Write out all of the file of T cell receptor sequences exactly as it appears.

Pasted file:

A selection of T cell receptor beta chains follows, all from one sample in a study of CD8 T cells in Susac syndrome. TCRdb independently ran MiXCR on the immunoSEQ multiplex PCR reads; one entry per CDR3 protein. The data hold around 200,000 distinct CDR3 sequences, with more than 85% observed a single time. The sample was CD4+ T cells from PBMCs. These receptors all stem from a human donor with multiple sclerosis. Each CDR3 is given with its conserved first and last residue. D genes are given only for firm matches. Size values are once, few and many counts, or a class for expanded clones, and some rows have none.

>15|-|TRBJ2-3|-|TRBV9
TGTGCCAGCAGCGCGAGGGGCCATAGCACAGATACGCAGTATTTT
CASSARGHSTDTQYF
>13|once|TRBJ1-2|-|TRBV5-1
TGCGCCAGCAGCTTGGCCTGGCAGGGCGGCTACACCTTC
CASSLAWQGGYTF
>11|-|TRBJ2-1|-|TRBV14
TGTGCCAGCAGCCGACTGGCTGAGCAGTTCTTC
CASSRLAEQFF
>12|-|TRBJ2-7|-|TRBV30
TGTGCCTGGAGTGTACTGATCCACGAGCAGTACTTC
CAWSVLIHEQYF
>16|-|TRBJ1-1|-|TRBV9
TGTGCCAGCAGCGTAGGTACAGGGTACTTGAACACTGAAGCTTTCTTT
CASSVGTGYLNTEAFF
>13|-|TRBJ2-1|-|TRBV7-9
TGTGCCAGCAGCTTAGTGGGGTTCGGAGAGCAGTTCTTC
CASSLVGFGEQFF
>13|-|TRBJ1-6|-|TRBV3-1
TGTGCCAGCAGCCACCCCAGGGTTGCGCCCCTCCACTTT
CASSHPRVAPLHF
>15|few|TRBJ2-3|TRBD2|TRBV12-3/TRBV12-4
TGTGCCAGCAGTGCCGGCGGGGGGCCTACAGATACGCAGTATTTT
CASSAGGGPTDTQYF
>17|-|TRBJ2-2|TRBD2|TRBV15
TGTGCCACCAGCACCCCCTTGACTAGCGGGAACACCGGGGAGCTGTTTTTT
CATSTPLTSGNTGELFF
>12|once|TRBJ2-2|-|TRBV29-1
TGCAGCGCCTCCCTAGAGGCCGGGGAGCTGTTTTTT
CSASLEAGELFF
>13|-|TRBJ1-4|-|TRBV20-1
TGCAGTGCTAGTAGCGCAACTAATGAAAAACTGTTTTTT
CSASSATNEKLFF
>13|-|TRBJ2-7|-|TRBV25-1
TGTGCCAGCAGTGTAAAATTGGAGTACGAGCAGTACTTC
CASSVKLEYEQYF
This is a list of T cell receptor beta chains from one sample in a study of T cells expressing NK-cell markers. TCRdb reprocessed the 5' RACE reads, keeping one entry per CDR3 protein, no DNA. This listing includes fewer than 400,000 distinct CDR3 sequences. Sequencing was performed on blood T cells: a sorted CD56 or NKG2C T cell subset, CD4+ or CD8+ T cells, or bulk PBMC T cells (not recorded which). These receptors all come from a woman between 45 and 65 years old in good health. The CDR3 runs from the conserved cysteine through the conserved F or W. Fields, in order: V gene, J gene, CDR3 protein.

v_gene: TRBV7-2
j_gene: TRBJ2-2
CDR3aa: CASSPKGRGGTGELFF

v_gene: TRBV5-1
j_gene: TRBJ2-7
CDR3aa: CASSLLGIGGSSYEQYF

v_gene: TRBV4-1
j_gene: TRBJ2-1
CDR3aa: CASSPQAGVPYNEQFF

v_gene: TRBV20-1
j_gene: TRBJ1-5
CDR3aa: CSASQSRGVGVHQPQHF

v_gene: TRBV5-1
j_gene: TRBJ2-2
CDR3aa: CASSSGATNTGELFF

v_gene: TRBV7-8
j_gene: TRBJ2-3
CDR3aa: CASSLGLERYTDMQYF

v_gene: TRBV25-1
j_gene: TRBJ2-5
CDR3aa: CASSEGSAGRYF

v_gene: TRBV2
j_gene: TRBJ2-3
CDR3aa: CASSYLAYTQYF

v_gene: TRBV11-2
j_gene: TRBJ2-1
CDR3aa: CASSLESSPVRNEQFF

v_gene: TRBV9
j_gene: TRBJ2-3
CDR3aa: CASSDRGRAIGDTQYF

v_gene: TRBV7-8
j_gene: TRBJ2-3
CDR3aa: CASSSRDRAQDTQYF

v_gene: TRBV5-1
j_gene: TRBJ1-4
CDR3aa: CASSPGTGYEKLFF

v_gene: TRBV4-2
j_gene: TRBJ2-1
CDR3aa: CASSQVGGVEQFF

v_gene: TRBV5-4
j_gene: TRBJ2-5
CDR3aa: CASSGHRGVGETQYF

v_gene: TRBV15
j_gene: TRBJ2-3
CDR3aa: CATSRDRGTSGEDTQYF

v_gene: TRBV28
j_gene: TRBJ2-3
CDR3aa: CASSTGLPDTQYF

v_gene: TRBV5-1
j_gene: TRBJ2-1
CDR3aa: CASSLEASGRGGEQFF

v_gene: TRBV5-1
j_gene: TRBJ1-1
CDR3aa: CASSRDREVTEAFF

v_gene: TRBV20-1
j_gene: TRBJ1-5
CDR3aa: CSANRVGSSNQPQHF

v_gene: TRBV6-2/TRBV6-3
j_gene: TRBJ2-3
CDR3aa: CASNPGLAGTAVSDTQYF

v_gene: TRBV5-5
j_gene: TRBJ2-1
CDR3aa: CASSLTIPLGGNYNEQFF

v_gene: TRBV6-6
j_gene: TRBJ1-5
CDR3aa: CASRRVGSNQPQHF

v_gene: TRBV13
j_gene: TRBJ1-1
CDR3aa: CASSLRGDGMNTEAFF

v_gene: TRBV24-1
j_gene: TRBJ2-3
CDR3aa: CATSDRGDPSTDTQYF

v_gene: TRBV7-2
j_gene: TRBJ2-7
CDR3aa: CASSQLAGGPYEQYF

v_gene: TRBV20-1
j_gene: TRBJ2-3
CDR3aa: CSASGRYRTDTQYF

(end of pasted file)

A selection of T cell receptor beta chains follows, all from one sample in a study of CD8 T cells in Susac syndrome. TCRdb independently ran MiXCR on the immunoSEQ multiplex PCR reads; one entry per CDR3 protein. The data hold around 200,000 distinct CDR3 sequences, with more than 85% observed a single time. The sample was CD4+ T cells from PBMCs. These receptors all stem from a human donor with multiple sclerosis. Each CDR3 is given with its conserved first and last residue. D genes are given only for firm matches. Size values are once, few and many counts, or a class for expanded clones, and some rows have none.

>15|-|TRBJ2-3|-|TRBV9
TGTGCCAGCAGCGCGAGGGGCCATAGCACAGATACGCAGTATTTT
CASSARGHSTDTQYF
>13|once|TRBJ1-2|-|TRBV5-1
TGCGCCAGCAGCTTGGCCTGGCAGGGCGGCTACACCTTC
CASSLAWQGGYTF
>11|-|TRBJ2-1|-|TRBV14
TGTGCCAGCAGCCGACTGGCTGAGCAGTTCTTC
CASSRLAEQFF
>12|-|TRBJ2-7|-|TRBV30
TGTGCCTGGAGTGTACTGATCCACGAGCAGTACTTC
CAWSVLIHEQYF
>16|-|TRBJ1-1|-|TRBV9
TGTGCCAGCAGCGTAGGTACAGGGTACTTGAACACTGAAGCTTTCTTT
CASSVGTGYLNTEAFF
>13|-|TRBJ2-1|-|TRBV7-9
TGTGCCAGCAGCTTAGTGGGGTTCGGAGAGCAGTTCTTC
CASSLVGFGEQFF
>13|-|TRBJ1-6|-|TRBV3-1
TGTGCCAGCAGCCACCCCAGGGTTGCGCCCCTCCACTTT
CASSHPRVAPLHF
>15|few|TRBJ2-3|TRBD2|TRBV12-3/TRBV12-4
TGTGCCAGCAGTGCCGGCGGGGGGCCTACAGATACGCAGTATTTT
CASSAGGGPTDTQYF
>17|-|TRBJ2-2|TRBD2|TRBV15
TGTGCCACCAGCACCCCCTTGACTAGCGGGAACACCGGGGAGCTGTTTTTT
CATSTPLTSGNTGELFF
>12|once|TRBJ2-2|-|TRBV29-1
TGCAGCGCCTCCCTAGAGGCCGGGGAGCTGTTTTTT
CSASLEAGELFF
>13|-|TRBJ1-4|-|TRBV20-1
TGCAGTGCTAGTAGCGCAACTAATGAAAAACTGTTTTTT
CSASSATNEKLFF
>13|-|TRBJ2-7|-|TRBV25-1
TGTGCCAGCAGTGTAAAATTGGAGTACGAGCAGTACTTC
CASSVKLEYEQYF
This is a list of T cell receptor beta chains from one sample in a study of T cells expressing NK-cell markers. TCRdb reprocessed the 5' RACE reads, keeping one entry per CDR3 protein, no DNA. This listing includes fewer than 400,000 distinct CDR3 sequences. Sequencing was performed on blood T cells: a sorted CD56 or NKG2C T cell subset, CD4+ or CD8+ T cells, or bulk PBMC T cells (not recorded which). These receptors all come from a woman between 45 and 65 years old in good health. The CDR3 runs from the conserved cysteine through the conserved F or W. Fields, in order: V gene, J gene, CDR3 protein.

v_gene: TRBV7-2
j_gene: TRBJ2-2
CDR3aa: CASSPKGRGGTGELFF

v_gene: TRBV5-1
j_gene: TRBJ2-7
CDR3aa: CASSLLGIGGSSYEQYF

v_gene: TRBV4-1
j_gene: TRBJ2-1
CDR3aa: CASSPQAGVPYNEQFF

v_gene: TRBV20-1
j_gene: TRBJ1-5
CDR3aa: CSASQSRGVGVHQPQHF

v_gene: TRBV5-1
j_gene: TRBJ2-2
CDR3aa: CASSSGATNTGELFF

v_gene: TRBV7-8
j_gene: TRBJ2-3
CDR3aa: CASSLGLERYTDMQYF

v_gene: TRBV25-1
j_gene: TRBJ2-5
CDR3aa: CASSEGSAGRYF

v_gene: TRBV2
j_gene: TRBJ2-3
CDR3aa: CASSYLAYTQYF

v_gene: TRBV11-2
j_gene: TRBJ2-1
CDR3aa: CASSLESSPVRNEQFF

v_gene: TRBV9
j_gene: TRBJ2-3
CDR3aa: CASSDRGRAIGDTQYF

v_gene: TRBV7-8
j_gene: TRBJ2-3
CDR3aa: CASSSRDRAQDTQYF

v_gene: TRBV5-1
j_gene: TRBJ1-4
CDR3aa: CASSPGTGYEKLFF

v_gene: TRBV4-2
j_gene: TRBJ2-1
CDR3aa: CASSQVGGVEQFF

v_gene: TRBV5-4
j_gene: TRBJ2-5
CDR3aa: CASSGHRGVGETQYF

v_gene: TRBV15
j_gene: TRBJ2-3
CDR3aa: CATSRDRGTSGEDTQYF

v_gene: TRBV28
j_gene: TRBJ2-3
CDR3aa: CASSTGLPDTQYF

v_gene: TRBV5-1
j_gene: TRBJ2-1
CDR3aa: CASSLEASGRGGEQFF

v_gene: TRBV5-1
j_gene: TRBJ1-1
CDR3aa: CASSRDREVTEAFF

v_gene: TRBV20-1
j_gene: TRBJ1-5
CDR3aa: CSANRVGSSNQPQHF

v_gene: TRBV6-2/TRBV6-3
j_gene: TRBJ2-3
CDR3aa: CASNPGLAGTAVSDTQYF

v_gene: TRBV5-5
j_gene: TRBJ2-1
CDR3aa: CASSLTIPLGGNYNEQFF

v_gene: TRBV6-6
j_gene: TRBJ1-5
CDR3aa: CASRRVGSNQPQHF

v_gene: TRBV13
j_gene: TRBJ1-1
CDR3aa: CASSLRGDGMNTEAFF

v_gene: TRBV24-1
j_gene: TRBJ2-3
CDR3aa: CATSDRGDPSTDTQYF

v_gene: TRBV7-2
j_gene: TRBJ2-7
CDR3aa: CASSQLAGGPYEQYF

v_gene: TRBV20-1
j_gene: TRBJ2-3
CDR3aa: CSASGRYRTDTQYF